Turkey vulture (Photos by Don Reimer)
Turkey vulture (Photos by Don Reimer)
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With the nesting season now under way, volunteers for the Maine Bird Atlas project are active for the second year. The aim of this five-year citizen-based study is to map the distribution and abundance of all birds nesting in Maine and gain some understanding of wintering populations. The 2018 atlas season tallied 223 species statewide, with 197 species confirmed as Maine breeders.

Certain species are more easily detected than others, since birds with bulky oversized nests like ospreys and eagles are readily apparent. But while locating actual nests is not necessary to confirm breeding activity, nest sites often point toward confirmed breeding status.

As shy and reclusive nesters, turkey vultures are at the other end of the discovery spectrum. Last year I scoured several promising locales where daily vulture activity was high. No dice; my efforts fell flat. In a given area there will be relatively few sites suitable for a vulture nest. In fact, vulture “nests” aren’t quite what we might imagine. Typically they’re located on the ground in darkened sites (inside a cave, hollow log, tree stump or masses of dense vegetation). Soil and leaf litter are pushed aside to accommodate the one- to three-egg clutch. Other possible sites include abandoned buildings, where the birds simply nest on bare floor surfaces. Both sexes share in the incubation duties for five to six weeks.

Weighing about 4 pounds and with a wingspan of about 6 feet, the turkey vulture is the most abundant and most widely distributed avian scavenger in the New World. The red featherless head and characteristic teetering flight distinguish vultures from other large soaring birds. Its genus name, Cathartes, means “cleanser,” since their diet consists of carcasses from woods and roadways. Lacking a syrinx (the song-producing organ of songbirds), vultures make hissing sounds when threatened or disturbed.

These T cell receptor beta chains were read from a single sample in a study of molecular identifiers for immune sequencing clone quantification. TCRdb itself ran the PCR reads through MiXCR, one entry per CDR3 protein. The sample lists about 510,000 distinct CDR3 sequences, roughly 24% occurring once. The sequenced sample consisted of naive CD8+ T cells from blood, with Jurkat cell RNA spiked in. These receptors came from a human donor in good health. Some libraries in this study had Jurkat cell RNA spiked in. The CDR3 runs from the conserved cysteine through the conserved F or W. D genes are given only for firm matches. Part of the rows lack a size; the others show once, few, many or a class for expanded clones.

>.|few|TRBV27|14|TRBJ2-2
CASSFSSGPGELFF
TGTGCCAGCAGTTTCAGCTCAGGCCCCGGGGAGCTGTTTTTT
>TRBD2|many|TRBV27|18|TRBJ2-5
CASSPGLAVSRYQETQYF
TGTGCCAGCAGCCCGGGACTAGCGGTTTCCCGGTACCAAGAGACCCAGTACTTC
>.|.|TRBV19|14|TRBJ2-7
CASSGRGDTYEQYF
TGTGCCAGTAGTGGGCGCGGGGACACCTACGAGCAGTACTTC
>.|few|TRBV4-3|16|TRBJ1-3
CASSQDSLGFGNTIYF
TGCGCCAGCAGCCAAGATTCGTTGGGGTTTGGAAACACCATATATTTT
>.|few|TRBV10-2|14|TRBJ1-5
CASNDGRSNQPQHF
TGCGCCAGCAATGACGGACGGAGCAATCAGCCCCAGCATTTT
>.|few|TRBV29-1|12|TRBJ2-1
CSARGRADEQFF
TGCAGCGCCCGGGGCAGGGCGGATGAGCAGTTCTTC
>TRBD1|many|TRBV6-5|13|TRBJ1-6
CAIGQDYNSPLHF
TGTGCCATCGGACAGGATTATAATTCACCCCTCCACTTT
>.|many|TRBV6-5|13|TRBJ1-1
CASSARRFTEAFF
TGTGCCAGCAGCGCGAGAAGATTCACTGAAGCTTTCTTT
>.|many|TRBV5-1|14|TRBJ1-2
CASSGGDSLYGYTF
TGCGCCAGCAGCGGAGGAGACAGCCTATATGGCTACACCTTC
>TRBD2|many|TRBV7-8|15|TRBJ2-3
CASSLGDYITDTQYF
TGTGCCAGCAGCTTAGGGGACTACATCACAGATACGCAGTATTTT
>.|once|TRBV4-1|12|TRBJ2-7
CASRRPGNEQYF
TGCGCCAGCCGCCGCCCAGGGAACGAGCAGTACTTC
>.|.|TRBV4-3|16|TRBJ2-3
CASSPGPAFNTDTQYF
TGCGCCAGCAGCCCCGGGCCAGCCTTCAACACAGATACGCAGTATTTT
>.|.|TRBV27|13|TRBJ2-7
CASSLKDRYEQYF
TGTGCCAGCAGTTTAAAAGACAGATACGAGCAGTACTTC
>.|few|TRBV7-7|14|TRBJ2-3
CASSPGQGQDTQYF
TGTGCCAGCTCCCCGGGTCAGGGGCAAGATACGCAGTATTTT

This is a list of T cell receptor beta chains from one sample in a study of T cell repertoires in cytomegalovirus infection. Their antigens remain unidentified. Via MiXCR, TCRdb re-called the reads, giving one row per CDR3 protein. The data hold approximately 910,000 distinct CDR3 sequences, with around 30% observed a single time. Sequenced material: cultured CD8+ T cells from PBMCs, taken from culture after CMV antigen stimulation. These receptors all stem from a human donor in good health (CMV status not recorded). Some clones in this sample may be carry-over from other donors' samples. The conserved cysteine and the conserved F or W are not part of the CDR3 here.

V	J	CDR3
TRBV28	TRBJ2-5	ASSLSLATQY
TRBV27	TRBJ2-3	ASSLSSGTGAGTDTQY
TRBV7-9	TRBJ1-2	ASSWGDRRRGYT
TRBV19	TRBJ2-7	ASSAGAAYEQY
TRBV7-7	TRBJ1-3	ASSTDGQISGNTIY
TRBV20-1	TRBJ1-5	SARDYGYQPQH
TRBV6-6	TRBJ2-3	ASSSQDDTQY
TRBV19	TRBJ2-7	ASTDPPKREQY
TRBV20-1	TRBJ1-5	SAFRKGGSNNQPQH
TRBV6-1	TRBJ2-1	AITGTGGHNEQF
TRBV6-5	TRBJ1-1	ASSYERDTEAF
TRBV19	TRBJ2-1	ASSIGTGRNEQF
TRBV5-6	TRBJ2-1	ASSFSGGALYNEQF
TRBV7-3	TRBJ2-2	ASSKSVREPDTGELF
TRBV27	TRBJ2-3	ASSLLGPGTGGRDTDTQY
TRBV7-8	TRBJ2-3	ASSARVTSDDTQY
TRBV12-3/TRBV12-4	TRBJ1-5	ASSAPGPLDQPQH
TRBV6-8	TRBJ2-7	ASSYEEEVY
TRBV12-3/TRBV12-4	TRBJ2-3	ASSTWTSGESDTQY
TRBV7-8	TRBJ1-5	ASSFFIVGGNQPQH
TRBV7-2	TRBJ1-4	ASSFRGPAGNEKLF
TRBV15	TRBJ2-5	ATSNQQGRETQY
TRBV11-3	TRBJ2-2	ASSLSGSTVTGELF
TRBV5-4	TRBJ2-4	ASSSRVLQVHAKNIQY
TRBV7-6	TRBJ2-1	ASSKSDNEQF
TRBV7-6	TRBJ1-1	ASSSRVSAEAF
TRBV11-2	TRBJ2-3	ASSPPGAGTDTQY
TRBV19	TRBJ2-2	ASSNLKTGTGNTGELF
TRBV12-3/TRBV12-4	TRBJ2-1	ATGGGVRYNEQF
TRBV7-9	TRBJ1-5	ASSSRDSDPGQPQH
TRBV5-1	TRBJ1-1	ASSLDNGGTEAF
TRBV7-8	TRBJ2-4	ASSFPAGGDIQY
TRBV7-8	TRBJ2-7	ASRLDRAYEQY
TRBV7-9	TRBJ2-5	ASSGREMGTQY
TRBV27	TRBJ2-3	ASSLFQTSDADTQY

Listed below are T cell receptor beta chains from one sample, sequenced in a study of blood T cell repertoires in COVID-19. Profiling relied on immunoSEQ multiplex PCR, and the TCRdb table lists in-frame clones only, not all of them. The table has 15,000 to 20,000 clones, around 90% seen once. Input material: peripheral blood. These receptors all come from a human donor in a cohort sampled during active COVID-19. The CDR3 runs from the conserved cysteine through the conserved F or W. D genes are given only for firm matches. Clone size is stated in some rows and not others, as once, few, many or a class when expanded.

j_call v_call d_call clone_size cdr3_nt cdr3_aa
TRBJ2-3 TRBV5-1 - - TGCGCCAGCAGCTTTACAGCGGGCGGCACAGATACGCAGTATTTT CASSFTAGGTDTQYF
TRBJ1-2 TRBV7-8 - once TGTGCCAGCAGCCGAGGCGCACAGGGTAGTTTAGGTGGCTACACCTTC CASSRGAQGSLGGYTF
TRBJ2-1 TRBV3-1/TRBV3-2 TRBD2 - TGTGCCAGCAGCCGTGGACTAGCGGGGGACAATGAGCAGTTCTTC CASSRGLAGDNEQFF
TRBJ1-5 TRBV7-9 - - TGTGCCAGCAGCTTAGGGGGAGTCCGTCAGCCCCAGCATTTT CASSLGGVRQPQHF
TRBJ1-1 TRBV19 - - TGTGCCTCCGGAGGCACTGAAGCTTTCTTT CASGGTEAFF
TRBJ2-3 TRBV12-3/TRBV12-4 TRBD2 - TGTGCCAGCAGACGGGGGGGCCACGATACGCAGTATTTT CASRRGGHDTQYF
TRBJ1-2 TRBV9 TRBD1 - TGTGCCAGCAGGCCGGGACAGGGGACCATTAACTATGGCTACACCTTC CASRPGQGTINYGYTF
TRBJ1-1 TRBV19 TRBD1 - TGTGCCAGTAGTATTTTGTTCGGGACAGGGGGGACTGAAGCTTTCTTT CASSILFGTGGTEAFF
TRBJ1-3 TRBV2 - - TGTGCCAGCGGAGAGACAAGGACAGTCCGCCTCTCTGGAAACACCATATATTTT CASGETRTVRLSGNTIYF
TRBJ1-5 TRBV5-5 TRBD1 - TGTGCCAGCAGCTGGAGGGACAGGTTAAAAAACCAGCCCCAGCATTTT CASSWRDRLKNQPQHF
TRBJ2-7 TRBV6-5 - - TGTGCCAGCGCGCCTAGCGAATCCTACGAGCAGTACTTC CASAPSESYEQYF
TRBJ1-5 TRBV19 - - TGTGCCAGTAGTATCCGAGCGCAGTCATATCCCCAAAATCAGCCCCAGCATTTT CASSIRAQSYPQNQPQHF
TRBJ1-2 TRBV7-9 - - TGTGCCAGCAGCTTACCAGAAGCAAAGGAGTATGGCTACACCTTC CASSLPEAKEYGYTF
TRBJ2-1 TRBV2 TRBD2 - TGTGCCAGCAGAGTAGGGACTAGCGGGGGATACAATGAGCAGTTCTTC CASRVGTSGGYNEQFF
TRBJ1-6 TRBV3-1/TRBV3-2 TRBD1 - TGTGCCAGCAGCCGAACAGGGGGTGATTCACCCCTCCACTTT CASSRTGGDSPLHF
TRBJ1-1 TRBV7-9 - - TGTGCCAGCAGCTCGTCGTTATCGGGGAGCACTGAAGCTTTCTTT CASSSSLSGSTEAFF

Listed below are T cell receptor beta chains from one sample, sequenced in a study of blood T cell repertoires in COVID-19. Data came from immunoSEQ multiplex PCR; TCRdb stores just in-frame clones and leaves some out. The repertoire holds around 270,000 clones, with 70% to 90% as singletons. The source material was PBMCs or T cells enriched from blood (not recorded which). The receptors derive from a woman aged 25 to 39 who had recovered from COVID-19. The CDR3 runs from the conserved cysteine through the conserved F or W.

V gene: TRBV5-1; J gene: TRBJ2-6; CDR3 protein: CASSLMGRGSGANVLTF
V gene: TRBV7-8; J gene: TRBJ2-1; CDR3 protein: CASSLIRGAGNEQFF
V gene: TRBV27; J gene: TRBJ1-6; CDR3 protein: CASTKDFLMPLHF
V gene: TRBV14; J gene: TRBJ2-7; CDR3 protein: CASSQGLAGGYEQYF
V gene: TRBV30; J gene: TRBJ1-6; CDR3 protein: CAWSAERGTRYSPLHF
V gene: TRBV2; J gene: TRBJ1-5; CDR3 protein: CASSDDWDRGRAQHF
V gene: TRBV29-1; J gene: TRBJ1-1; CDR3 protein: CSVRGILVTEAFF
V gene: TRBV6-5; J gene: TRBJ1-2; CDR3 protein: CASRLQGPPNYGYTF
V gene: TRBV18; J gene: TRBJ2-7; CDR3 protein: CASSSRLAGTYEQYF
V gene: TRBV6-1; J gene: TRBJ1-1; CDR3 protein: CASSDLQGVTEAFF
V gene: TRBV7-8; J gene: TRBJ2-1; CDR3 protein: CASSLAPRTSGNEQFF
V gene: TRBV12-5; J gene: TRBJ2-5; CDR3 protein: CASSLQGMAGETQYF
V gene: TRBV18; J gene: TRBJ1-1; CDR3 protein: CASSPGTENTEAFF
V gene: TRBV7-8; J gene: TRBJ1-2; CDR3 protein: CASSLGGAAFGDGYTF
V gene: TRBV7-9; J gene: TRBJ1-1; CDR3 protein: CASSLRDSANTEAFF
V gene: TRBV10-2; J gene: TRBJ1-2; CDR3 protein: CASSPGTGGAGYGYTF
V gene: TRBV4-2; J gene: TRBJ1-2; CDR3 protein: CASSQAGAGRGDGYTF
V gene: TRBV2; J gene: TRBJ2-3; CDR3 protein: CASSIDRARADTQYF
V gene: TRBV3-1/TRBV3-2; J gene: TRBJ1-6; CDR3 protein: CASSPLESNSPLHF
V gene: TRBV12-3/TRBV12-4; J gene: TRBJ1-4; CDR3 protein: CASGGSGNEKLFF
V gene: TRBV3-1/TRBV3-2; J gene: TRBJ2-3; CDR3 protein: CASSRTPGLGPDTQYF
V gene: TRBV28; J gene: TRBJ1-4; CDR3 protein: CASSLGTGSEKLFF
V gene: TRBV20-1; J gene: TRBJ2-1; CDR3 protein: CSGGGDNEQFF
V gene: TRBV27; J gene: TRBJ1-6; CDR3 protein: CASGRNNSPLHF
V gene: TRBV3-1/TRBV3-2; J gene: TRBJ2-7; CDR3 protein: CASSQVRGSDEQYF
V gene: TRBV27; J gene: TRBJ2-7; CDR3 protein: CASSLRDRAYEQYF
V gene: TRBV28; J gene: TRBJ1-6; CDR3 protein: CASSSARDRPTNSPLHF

Despite vultures’ sizeable body structure, their feet are weak, with blunt talons. They are relatively timid and will avoid conflicts with eagles and other scavengers such as the smaller but more aggressive black vulture. At a carcass they feed in an organized manner, waiting their turn in a behavior known as “queuing.”

Thanks to information from observant local property owners, I learned of two active vulture nests this spring. Each nest was unique in its location, but shared some common traits. The first nest site was in a deserted cottage, where a vulture pair had produced two whitish eggs on the floor of the dwelling. The spotted brown eggs were positioned beneath a bench overhang with a few random oak leaves scattered around them. The adult birds conveniently enter and exit the cottage through a gaping roof hole. Being gregarious by nature, several other non-breeding vultures reportedly perch in nearby spruces adjacent to the building. Large communal groupings of vultures are called a “wake.”

The second nest was situated within a ledged rock formation in an isolated wooded setting. The grotto nest site was well hidden from general view, but also open enough for the returning vultures to land and enter the crevasse. Once again, two eggs lay atop a blanket of faded oak leaves, slightly shaded and protected from the elements by a protruding rock shelf. According to the property owner, this particular nest site has been utilized for a couple decades.

Readers might want to Google the Maine Bird Atlas website to learn more about this worthwhile project and ways to participate. And, by the way, if vultures are nested somewhere in your vicinity, I’m always interested in gathering additional nesting data.